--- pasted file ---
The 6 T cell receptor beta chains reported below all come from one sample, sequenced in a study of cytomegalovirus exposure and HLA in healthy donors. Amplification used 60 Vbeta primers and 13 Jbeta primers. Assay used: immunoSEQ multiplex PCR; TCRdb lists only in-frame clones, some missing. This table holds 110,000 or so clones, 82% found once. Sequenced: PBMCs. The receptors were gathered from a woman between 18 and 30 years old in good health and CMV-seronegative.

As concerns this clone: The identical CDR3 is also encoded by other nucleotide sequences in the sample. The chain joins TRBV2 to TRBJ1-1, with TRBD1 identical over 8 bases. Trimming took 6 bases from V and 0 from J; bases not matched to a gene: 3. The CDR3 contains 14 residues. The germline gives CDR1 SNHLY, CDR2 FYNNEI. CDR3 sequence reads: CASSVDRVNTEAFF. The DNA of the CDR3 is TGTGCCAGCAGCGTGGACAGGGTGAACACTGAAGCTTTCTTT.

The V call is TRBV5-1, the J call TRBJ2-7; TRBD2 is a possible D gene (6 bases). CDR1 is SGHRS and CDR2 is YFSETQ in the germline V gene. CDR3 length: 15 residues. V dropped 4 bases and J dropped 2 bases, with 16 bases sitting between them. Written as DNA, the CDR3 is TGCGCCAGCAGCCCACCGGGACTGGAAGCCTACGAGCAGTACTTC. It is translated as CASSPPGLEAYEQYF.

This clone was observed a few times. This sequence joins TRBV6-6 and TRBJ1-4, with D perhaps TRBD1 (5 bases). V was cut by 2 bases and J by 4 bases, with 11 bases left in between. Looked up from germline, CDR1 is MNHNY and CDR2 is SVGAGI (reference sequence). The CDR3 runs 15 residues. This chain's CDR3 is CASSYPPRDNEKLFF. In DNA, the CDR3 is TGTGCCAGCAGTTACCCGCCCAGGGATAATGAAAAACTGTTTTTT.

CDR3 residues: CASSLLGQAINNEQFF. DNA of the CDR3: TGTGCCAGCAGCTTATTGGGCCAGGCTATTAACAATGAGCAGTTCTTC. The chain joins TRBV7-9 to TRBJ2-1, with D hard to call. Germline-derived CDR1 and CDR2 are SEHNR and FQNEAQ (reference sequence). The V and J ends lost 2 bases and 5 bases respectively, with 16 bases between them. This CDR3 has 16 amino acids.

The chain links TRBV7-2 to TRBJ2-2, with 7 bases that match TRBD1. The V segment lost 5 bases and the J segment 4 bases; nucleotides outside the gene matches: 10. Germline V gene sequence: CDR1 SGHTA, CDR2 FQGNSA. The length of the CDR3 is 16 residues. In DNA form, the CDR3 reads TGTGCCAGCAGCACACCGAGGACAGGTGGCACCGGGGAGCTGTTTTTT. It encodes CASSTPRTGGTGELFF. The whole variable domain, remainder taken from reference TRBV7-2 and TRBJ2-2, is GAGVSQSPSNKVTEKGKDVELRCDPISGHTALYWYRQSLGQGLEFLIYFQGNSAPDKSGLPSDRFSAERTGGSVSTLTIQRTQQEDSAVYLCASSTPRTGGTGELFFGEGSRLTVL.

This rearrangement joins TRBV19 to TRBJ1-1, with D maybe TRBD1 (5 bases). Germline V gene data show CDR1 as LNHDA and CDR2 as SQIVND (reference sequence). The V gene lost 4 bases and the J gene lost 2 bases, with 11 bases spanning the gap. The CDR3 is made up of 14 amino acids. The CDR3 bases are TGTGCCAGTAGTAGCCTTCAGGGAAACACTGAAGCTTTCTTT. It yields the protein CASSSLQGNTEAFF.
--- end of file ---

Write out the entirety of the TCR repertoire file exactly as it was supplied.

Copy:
The 6 T cell receptor beta chains reported below all come from one sample, sequenced in a study of cytomegalovirus exposure and HLA in healthy donors. Amplification used 60 Vbeta primers and 13 Jbeta primers. Assay used: immunoSEQ multiplex PCR; TCRdb lists only in-frame clones, some missing. This table holds 110,000 or so clones, 82% found once. Sequenced: PBMCs. The receptors were gathered from a woman between 18 and 30 years old in good health and CMV-seronegative.

As concerns this clone: The identical CDR3 is also encoded by other nucleotide sequences in the sample. The chain joins TRBV2 to TRBJ1-1, with TRBD1 identical over 8 bases. Trimming took 6 bases from V and 0 from J; bases not matched to a gene: 3. The CDR3 contains 14 residues. The germline gives CDR1 SNHLY, CDR2 FYNNEI. CDR3 sequence reads: CASSVDRVNTEAFF. The DNA of the CDR3 is TGTGCCAGCAGCGTGGACAGGGTGAACACTGAAGCTTTCTTT.

The V call is TRBV5-1, the J call TRBJ2-7; TRBD2 is a possible D gene (6 bases). CDR1 is SGHRS and CDR2 is YFSETQ in the germline V gene. CDR3 length: 15 residues. V dropped 4 bases and J dropped 2 bases, with 16 bases sitting between them. Written as DNA, the CDR3 is TGCGCCAGCAGCCCACCGGGACTGGAAGCCTACGAGCAGTACTTC. It is translated as CASSPPGLEAYEQYF.

This clone was observed a few times. This sequence joins TRBV6-6 and TRBJ1-4, with D perhaps TRBD1 (5 bases). V was cut by 2 bases and J by 4 bases, with 11 bases left in between. Looked up from germline, CDR1 is MNHNY and CDR2 is SVGAGI (reference sequence). The CDR3 runs 15 residues. This chain's CDR3 is CASSYPPRDNEKLFF. In DNA, the CDR3 is TGTGCCAGCAGTTACCCGCCCAGGGATAATGAAAAACTGTTTTTT.

CDR3 residues: CASSLLGQAINNEQFF. DNA of the CDR3: TGTGCCAGCAGCTTATTGGGCCAGGCTATTAACAATGAGCAGTTCTTC. The chain joins TRBV7-9 to TRBJ2-1, with D hard to call. Germline-derived CDR1 and CDR2 are SEHNR and FQNEAQ (reference sequence). The V and J ends lost 2 bases and 5 bases respectively, with 16 bases between them. This CDR3 has 16 amino acids.

The chain links TRBV7-2 to TRBJ2-2, with 7 bases that match TRBD1. The V segment lost 5 bases and the J segment 4 bases; nucleotides outside the gene matches: 10. Germline V gene sequence: CDR1 SGHTA, CDR2 FQGNSA. The length of the CDR3 is 16 residues. In DNA form, the CDR3 reads TGTGCCAGCAGCACACCGAGGACAGGTGGCACCGGGGAGCTGTTTTTT. It encodes CASSTPRTGGTGELFF. The whole variable domain, remainder taken from reference TRBV7-2 and TRBJ2-2, is GAGVSQSPSNKVTEKGKDVELRCDPISGHTALYWYRQSLGQGLEFLIYFQGNSAPDKSGLPSDRFSAERTGGSVSTLTIQRTQQEDSAVYLCASSTPRTGGTGELFFGEGSRLTVL.

This rearrangement joins TRBV19 to TRBJ1-1, with D maybe TRBD1 (5 bases). Germline V gene data show CDR1 as LNHDA and CDR2 as SQIVND (reference sequence). The V gene lost 4 bases and the J gene lost 2 bases, with 11 bases spanning the gap. The CDR3 is made up of 14 amino acids. The CDR3 bases are TGTGCCAGTAGTAGCCTTCAGGGAAACACTGAAGCTTTCTTT. It yields the protein CASSSLQGNTEAFF.